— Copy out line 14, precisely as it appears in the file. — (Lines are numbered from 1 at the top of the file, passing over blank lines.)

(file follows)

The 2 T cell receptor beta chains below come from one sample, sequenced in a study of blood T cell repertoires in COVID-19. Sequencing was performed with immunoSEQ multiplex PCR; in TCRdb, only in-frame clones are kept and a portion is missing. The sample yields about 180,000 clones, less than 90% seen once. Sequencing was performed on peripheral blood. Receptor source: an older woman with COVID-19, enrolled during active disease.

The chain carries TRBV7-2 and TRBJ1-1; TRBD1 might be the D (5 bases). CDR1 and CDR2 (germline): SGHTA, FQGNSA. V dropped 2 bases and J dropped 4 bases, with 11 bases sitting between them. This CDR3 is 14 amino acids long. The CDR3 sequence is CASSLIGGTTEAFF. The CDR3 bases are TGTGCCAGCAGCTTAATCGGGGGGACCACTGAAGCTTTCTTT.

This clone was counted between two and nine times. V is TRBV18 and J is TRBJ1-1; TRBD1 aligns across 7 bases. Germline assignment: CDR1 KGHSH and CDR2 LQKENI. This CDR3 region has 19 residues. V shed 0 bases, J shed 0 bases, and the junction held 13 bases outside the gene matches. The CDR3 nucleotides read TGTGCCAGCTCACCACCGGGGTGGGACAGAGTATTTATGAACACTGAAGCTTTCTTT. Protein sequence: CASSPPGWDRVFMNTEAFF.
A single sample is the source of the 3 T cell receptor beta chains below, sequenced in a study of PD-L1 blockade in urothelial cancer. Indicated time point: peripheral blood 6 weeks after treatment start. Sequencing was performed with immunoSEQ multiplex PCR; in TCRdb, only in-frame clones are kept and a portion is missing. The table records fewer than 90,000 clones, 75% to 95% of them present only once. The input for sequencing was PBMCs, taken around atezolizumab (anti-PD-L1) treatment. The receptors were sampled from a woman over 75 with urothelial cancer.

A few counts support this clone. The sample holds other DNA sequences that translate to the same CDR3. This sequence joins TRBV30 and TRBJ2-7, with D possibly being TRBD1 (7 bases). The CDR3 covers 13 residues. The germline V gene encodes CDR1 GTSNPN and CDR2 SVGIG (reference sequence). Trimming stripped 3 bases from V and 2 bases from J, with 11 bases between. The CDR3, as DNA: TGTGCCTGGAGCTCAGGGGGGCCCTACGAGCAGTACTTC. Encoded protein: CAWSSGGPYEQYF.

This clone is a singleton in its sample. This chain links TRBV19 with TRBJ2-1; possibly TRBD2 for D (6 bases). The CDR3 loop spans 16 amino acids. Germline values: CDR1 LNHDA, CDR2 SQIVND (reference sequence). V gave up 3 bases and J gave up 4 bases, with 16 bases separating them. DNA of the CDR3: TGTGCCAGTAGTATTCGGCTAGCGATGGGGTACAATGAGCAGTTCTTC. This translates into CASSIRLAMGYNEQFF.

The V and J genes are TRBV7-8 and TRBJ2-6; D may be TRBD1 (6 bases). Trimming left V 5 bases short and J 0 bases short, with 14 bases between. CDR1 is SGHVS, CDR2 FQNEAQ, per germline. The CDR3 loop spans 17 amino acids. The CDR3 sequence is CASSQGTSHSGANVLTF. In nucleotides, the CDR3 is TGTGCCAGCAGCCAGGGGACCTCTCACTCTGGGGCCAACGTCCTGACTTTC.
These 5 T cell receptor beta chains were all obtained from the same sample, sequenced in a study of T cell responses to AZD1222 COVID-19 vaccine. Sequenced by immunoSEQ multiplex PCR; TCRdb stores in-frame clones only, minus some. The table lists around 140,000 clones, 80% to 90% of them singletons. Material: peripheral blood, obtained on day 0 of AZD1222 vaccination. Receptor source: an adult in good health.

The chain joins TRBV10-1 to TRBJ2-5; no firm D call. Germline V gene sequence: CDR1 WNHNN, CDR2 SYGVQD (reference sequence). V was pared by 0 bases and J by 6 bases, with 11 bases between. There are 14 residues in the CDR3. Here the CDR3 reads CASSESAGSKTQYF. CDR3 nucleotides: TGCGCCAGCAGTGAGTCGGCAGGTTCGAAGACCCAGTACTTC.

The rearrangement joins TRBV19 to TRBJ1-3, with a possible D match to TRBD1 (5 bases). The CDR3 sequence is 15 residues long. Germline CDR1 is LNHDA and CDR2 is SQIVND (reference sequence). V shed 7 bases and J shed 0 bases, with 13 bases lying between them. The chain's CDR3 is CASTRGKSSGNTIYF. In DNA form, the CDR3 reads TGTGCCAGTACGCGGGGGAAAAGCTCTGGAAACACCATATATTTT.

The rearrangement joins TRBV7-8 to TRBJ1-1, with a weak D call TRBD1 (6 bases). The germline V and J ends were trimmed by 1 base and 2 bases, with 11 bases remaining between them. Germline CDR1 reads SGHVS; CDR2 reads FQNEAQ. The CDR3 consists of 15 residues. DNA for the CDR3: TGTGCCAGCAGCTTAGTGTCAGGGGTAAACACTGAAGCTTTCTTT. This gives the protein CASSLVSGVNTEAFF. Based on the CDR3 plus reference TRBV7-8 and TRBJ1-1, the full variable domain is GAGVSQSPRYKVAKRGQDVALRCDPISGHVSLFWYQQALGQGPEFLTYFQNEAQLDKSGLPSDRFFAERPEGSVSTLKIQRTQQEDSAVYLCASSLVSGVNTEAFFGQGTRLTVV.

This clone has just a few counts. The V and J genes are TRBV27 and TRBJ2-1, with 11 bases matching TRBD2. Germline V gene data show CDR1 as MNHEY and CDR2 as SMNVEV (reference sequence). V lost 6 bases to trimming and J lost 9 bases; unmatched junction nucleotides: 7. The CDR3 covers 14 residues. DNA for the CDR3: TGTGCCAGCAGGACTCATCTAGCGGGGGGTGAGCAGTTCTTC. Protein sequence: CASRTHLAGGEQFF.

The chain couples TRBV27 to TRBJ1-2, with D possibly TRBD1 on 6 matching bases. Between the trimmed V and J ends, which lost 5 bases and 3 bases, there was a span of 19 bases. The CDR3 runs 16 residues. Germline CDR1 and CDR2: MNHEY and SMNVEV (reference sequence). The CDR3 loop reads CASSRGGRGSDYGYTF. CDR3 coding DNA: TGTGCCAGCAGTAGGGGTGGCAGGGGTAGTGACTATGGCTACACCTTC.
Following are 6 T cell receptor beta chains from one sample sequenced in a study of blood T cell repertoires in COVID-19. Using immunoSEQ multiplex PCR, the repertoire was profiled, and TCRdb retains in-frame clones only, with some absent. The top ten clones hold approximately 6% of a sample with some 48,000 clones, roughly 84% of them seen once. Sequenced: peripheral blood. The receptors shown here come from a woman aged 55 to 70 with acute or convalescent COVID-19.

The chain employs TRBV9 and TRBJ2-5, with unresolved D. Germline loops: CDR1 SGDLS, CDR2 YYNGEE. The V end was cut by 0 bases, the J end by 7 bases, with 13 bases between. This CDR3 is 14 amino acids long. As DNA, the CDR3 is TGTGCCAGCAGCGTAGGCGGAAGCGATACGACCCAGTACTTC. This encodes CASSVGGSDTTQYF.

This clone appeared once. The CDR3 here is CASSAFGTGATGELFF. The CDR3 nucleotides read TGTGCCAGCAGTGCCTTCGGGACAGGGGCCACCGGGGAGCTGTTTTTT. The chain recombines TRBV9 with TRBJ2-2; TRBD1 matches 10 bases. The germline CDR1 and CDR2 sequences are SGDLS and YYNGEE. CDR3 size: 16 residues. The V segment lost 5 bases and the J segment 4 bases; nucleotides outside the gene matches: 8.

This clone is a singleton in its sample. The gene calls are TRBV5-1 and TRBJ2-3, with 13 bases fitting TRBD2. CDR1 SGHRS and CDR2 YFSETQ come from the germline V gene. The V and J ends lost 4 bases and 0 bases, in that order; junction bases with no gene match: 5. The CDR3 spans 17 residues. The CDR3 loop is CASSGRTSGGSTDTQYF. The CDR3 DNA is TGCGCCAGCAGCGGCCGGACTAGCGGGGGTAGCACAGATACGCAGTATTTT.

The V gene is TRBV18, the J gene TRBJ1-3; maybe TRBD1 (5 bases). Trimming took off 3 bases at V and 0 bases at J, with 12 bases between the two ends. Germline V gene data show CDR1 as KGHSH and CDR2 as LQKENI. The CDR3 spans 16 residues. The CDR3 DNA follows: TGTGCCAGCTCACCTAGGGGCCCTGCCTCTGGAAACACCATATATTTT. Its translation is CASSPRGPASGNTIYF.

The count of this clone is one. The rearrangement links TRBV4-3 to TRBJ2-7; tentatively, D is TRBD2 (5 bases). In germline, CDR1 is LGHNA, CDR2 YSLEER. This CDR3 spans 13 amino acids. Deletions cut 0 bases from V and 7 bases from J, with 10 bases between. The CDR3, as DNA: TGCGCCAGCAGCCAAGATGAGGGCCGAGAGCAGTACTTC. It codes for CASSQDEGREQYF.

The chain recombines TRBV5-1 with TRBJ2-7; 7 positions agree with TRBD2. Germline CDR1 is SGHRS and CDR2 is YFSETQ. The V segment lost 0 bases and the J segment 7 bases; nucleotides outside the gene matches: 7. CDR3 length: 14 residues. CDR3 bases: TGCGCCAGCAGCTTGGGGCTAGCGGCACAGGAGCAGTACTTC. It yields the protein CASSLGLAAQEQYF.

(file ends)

Following are 6 T cell receptor beta chains from one sample sequenced in a study of blood T cell repertoires in COVID-19. Using immunoSEQ multiplex PCR, the repertoire was profiled, and TCRdb retains in-frame clones only, with some absent. The top ten clones hold approximately 6% of a sample with some 48,000 clones, roughly 84% of them seen once. Sequenced: peripheral blood. The receptors shown here come from a woman aged 55 to 70 with acute or convalescent COVID-19.